Wednesday, April 18, 2012

DC Cherry Blossoms Festival 100 Year Anniversary

One of my favorite parts of living in a D.C. suburb is when April comes around and it's time for the annual Cherry Blossom Festival. This year it was a particularly big deal as it marked the 100th year of the festival.  It was also a big deal because I wasn't sure I was going to be able to go, and I haven't missed a Cherry Blossom Festival in years; my husband and I make it our business to go every year together.  My new job at an accounting firm requires me to work on Saturdays during tax season and his new job requires him to work on Sundays, so our chances were looking bleak... but fate intervened and I ended up having a surprise Saturday off (Yay people unexpectedly filing for extensions and lightening my weekend workload!).

Sadly we missed the peak cherry blossom weekend and most of the blossoms had blown away, but there is always a tree in bloom somewhere - and plenty of people congregating around the one and only tree blooming next to the tidal basin.

If you walked a little further away from the tidal basin it was possible to find more trees, although the FDR Memorial (which can usually be relied on to have blossoms long after the wind has swept the tidal basin clean) was also sadly sparse.  Still, we managed to find a small grove and snap some pictures.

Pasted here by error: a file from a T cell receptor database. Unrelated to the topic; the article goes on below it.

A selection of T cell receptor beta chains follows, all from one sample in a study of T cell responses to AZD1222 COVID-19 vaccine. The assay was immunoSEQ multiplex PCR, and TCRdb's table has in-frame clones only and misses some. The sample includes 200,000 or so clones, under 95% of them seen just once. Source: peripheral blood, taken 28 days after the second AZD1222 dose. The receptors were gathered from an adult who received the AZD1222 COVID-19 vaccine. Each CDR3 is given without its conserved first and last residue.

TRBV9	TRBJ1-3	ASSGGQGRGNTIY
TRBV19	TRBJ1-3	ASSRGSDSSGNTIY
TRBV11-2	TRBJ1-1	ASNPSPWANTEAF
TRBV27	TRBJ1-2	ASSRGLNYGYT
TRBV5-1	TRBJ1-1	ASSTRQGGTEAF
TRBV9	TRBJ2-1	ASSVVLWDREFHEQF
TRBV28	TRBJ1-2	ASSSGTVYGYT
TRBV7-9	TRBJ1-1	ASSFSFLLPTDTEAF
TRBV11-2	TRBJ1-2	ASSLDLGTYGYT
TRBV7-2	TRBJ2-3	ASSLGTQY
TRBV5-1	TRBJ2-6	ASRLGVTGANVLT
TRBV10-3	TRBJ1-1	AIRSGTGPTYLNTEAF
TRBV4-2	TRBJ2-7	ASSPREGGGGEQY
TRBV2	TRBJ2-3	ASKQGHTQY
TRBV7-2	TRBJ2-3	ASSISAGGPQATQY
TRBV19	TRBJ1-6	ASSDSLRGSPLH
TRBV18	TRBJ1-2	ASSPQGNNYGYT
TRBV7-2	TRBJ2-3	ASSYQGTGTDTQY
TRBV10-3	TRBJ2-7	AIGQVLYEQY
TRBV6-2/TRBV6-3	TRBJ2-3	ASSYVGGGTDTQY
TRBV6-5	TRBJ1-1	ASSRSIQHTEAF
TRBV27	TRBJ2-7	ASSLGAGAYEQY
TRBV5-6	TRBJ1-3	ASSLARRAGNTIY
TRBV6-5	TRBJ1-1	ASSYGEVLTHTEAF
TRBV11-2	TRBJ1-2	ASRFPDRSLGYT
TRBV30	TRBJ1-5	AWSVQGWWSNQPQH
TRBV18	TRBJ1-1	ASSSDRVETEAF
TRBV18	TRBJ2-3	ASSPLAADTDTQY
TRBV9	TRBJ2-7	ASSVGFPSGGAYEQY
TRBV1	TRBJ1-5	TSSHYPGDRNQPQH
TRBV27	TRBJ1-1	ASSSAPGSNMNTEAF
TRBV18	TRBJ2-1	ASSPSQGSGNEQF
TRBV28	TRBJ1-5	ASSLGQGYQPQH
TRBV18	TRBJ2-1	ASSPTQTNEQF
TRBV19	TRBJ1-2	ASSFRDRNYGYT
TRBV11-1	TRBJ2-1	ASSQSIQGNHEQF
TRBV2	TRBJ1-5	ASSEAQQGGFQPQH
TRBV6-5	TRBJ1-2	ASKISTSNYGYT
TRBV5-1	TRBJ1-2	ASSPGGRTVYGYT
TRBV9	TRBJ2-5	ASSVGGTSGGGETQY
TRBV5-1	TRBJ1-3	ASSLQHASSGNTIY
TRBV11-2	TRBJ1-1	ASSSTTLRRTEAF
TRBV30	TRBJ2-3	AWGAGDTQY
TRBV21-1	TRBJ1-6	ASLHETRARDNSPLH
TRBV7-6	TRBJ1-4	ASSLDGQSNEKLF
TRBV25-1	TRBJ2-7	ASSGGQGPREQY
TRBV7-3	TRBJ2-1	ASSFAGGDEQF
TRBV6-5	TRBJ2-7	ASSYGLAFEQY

It was also a perfect day for kite-flying, which was fortunate for the Kite Festival that was going on that day next to the Washington Monument.

This year, with the actual blossoms being so sparse, I ended up people watching more than anything, and what I saw made me really happy. Sometimes, reading and watching the news, especially in the aftermath of Treyvan Martin and with all of the political in-fighting going on and Rick Santorum calling Obama a "Nigg-" before he caught himself, it's easy to think about how awful people can be and how different we all are and how can we possibly get along as one country?  Then I sat and people watched at the Cherry Blossoms Festival and I came away feeling a whole let better about the state of things.

There were so many different kinds of people, speaking different languages, wearing different styles, coming from different cultures, socio-economic backgrounds and walks of life, and yet we were all drawn together to see a thing of beauty.  It wasn't just people from the D.C. city and suburbs, citizens from all over the nation travel to the festival every year, and this year in particular. We were all there, together, and everyone was more than just respectful of their fellow-festival goers, they were helpful. Everywhere you could see people pausing in their walks so that they didn't interrupt a stranger's picture, or even accepting a request to take a picture of a stranger. Skin color didn't matter, no one asked if you were gay or straight, no one cared if you spoke perfect English or no English at all. Everyone was there together enjoying the beauty of the day, and it really hit me how absolutely wonderful that is.

No comments:

Post a Comment